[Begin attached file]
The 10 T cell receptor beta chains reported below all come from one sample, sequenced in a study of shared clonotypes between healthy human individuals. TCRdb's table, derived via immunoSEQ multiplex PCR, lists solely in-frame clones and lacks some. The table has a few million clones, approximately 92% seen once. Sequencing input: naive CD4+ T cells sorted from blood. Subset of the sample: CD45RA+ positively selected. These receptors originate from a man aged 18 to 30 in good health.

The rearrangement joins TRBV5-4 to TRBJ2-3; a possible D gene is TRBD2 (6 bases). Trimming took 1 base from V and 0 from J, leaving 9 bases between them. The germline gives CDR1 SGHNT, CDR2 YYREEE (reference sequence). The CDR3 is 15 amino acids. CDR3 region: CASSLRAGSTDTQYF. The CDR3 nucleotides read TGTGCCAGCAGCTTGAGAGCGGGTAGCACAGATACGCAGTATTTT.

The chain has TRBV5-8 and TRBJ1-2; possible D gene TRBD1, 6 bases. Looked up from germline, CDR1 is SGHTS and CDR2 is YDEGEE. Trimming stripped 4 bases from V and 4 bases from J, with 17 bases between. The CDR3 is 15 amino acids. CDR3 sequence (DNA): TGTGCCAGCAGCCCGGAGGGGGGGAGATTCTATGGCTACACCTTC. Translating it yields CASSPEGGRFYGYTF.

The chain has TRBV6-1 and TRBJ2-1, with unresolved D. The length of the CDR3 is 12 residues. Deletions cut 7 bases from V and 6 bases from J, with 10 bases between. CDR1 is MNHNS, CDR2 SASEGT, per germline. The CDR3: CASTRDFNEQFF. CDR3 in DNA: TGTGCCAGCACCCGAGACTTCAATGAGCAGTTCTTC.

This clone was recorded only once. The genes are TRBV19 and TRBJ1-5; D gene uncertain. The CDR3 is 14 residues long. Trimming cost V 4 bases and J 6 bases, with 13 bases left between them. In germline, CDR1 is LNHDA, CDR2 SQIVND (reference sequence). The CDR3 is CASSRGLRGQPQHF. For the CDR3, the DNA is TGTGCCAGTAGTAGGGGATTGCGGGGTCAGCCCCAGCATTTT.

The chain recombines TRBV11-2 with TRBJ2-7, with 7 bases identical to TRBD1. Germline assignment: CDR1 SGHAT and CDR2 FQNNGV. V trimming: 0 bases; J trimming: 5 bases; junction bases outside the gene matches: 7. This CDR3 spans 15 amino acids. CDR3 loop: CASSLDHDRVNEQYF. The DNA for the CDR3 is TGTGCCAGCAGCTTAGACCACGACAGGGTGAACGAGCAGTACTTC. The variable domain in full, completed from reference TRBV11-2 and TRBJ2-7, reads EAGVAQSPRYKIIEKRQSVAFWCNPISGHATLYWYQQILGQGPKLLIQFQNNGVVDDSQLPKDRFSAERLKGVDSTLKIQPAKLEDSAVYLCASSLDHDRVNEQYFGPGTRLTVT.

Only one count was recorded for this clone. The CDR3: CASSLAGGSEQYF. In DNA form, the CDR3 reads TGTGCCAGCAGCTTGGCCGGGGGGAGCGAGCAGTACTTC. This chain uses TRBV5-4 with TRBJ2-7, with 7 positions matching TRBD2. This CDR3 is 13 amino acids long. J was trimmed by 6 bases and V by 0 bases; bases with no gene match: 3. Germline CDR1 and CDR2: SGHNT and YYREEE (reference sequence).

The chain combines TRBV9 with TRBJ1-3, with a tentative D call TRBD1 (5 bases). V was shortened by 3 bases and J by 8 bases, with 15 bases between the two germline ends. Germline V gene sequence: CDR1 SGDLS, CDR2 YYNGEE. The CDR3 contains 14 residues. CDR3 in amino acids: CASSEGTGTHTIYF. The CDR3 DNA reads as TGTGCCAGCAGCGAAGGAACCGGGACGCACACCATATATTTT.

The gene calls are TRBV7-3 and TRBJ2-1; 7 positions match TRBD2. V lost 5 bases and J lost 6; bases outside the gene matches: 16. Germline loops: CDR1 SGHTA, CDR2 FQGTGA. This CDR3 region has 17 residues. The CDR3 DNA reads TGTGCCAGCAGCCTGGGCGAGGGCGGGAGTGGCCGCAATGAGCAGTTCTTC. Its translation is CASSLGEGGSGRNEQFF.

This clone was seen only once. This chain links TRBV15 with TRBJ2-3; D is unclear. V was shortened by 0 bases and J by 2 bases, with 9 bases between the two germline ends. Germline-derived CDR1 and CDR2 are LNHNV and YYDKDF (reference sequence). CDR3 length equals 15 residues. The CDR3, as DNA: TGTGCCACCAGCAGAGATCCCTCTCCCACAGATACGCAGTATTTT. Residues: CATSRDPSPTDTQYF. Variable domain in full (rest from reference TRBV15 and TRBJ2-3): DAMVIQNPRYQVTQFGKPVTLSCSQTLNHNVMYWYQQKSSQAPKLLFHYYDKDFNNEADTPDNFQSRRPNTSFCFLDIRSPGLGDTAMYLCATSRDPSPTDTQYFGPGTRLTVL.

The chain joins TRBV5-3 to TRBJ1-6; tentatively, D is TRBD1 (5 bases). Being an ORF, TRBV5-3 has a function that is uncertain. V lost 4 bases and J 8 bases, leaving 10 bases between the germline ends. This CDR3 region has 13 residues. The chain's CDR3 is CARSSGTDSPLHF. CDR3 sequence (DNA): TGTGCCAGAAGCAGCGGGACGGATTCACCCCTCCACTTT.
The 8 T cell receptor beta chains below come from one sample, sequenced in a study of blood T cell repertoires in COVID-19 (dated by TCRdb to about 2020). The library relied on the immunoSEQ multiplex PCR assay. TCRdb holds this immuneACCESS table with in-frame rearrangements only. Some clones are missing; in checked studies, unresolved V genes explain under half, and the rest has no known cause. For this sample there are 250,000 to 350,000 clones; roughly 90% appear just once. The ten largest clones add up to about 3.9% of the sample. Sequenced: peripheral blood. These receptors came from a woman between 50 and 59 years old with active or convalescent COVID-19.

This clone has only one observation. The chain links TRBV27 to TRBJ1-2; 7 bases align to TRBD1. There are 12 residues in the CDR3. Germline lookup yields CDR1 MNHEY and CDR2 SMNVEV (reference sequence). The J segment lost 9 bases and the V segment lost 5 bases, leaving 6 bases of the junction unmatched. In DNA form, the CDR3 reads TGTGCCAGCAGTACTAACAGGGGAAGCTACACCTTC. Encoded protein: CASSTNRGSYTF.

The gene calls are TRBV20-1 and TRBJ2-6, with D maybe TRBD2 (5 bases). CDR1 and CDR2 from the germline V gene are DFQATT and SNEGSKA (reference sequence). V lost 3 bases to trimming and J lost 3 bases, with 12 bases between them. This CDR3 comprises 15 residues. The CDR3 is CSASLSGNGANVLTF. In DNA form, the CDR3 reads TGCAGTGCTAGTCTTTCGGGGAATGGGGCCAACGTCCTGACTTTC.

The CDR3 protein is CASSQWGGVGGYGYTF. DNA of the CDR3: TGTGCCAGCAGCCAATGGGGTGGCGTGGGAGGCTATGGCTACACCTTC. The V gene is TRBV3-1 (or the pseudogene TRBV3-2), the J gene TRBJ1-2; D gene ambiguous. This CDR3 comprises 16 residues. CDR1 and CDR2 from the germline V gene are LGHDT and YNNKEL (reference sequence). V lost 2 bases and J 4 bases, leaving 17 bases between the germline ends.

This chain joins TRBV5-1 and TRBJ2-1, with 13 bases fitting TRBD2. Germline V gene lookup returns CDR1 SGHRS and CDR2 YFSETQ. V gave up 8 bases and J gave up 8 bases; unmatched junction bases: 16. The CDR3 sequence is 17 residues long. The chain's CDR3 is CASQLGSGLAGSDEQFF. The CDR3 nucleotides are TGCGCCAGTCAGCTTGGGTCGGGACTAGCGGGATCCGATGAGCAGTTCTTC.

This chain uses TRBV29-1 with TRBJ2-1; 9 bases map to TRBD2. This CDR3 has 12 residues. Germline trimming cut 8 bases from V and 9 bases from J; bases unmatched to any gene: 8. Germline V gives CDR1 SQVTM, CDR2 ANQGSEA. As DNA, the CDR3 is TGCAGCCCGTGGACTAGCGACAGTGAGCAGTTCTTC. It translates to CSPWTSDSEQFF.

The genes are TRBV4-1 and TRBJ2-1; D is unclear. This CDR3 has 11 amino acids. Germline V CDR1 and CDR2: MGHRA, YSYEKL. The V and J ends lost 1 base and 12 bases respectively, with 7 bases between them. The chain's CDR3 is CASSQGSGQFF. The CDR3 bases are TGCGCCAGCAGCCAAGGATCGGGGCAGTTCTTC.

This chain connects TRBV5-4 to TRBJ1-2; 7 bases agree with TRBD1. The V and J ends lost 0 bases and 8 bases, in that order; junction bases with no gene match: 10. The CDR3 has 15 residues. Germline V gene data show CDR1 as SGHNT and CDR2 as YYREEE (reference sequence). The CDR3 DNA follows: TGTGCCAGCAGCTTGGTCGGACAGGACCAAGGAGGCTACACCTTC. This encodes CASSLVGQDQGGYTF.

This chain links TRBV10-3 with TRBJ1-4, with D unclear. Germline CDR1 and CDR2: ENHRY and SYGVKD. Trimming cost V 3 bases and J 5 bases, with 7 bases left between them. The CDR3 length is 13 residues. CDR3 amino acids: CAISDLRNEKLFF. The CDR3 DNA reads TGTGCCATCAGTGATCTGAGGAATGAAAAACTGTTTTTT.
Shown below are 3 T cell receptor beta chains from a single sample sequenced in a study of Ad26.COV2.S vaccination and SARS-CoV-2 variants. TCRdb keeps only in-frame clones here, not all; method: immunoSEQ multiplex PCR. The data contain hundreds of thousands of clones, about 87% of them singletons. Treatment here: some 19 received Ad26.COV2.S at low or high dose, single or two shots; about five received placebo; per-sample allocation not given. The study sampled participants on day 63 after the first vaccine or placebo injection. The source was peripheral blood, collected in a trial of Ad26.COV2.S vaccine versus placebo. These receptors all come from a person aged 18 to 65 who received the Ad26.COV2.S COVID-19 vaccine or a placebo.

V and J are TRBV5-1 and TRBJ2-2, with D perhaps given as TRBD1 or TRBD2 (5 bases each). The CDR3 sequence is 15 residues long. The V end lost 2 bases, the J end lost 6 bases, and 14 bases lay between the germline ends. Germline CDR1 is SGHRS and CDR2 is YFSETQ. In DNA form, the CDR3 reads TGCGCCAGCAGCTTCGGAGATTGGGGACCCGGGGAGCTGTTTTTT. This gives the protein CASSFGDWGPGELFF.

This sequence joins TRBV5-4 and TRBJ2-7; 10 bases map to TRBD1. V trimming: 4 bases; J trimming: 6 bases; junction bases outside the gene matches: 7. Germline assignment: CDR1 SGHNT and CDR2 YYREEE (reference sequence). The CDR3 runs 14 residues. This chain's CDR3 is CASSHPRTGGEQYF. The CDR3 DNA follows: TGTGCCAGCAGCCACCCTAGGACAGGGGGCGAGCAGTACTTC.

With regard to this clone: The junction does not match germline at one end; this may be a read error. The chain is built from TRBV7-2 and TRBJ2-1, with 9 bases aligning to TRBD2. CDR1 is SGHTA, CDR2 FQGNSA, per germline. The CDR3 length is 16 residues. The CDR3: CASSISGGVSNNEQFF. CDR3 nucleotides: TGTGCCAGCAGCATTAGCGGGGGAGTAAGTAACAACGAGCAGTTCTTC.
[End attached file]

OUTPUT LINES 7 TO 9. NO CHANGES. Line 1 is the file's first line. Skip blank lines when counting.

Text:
Only one count was recorded for this clone. The CDR3: CASSLAGGSEQYF. In DNA form, the CDR3 reads TGTGCCAGCAGCTTGGCCGGGGGGAGCGAGCAGTACTTC. This chain uses TRBV5-4 with TRBJ2-7, with 7 positions matching TRBD2. This CDR3 is 13 amino acids long. J was trimmed by 6 bases and V by 0 bases; bases with no gene match: 3. Germline CDR1 and CDR2: SGHNT and YYREEE (reference sequence).

The chain combines TRBV9 with TRBJ1-3, with a tentative D call TRBD1 (5 bases). V was shortened by 3 bases and J by 8 bases, with 15 bases between the two germline ends. Germline V gene sequence: CDR1 SGDLS, CDR2 YYNGEE. The CDR3 contains 14 residues. CDR3 in amino acids: CASSEGTGTHTIYF. The CDR3 DNA reads as TGTGCCAGCAGCGAAGGAACCGGGACGCACACCATATATTTT.

The gene calls are TRBV7-3 and TRBJ2-1; 7 positions match TRBD2. V lost 5 bases and J lost 6; bases outside the gene matches: 16. Germline loops: CDR1 SGHTA, CDR2 FQGTGA. This CDR3 region has 17 residues. The CDR3 DNA reads TGTGCCAGCAGCCTGGGCGAGGGCGGGAGTGGCCGCAATGAGCAGTTCTTC. Its translation is CASSLGEGGSGRNEQFF.